Characterization of the tetratricopeptide-containing domain of BUB1, BUBR1, and PP5 proves that domain amphiphilicity over amino acid sequence specificity governs protein adsorption and interfacial activity.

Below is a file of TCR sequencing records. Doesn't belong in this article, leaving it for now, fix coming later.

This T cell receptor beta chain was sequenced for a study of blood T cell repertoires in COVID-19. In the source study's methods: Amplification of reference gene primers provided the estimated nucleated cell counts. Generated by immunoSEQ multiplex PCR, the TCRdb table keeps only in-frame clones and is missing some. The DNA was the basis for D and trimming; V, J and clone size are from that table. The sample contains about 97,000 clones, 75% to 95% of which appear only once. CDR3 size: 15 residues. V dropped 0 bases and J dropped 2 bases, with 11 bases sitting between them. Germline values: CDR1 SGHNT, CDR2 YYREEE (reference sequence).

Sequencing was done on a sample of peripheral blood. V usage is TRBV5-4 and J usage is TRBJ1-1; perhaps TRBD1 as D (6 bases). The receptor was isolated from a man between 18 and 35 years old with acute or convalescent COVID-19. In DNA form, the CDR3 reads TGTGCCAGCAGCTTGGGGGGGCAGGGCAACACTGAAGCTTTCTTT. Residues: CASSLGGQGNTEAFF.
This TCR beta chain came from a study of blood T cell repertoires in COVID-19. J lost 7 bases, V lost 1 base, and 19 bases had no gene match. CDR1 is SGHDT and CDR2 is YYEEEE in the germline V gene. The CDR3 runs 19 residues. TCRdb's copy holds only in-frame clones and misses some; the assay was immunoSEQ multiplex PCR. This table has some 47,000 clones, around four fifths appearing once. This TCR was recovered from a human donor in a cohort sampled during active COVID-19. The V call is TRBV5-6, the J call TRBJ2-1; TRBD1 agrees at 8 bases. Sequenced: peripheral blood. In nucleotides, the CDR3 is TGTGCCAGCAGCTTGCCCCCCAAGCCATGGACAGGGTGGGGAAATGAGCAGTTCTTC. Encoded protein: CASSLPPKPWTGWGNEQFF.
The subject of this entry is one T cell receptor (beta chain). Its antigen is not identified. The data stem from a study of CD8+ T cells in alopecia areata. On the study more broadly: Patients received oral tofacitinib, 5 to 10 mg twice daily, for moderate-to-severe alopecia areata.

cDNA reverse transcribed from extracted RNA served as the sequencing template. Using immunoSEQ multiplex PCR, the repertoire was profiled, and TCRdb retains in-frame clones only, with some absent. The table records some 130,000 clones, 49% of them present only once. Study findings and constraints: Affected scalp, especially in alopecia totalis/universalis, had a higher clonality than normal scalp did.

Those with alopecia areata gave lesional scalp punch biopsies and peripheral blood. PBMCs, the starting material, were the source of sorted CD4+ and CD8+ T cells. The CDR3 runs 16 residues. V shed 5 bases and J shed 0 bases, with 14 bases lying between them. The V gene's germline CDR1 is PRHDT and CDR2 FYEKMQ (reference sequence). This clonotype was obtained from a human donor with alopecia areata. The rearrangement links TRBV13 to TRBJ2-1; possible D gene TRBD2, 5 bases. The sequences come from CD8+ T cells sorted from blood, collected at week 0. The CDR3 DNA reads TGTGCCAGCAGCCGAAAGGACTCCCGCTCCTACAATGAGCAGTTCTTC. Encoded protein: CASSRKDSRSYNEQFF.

The tetratricopeptide motif repeat (TPR) is an alpha-helix-turn-alpha-helix motif that typically mediates protein-protein and, in some cases, protein-lipid interactions. Because of its success, this motif has been preserved through evolution and can be identified in proteins of a wide range of functions in lower and higher organisms. The N-terminal region of BUB1, BUBR1, and protein phosphatase 5 (PP5) contains tandem arrangements of the TPR motif. BUB1 and BUBR1 are conserved multidomain protein kinases that play a key role in the mitotic checkpoint, the mechanism that ensures the synchrony of chromosome segregation. PP5 is an enzyme that targets a wide range of protein substrates including single transmembrane receptors and mammalian cryptochromes. The N-terminal TPR domain of PP5 regulates the activity of the C-terminal catalytic domain through direct interaction with protein and lipid molecules. We portray the biophysical and biochemical properties of the tandem arrangements of the TPR motif of BUB1, BUBR1, and PP5 using far-UV spectroscopy, solution X-ray scattering, null ellipsometry, surface rheology measurements, and Brewster angle microscopy (BAM) observations. We show that, despite the low amino acid sequence conservation and different function, the TPR motif repeats of the three proteins exhibit similar interfacial properties including adsorption kinetics, high surface activity, and the formation of stable, rigid films at the air/water interface. Our studies demonstrate that domain amphiphilicity is of higher importance than amino acid sequence specificity in the determination of protein adsorption and interfacial activity.
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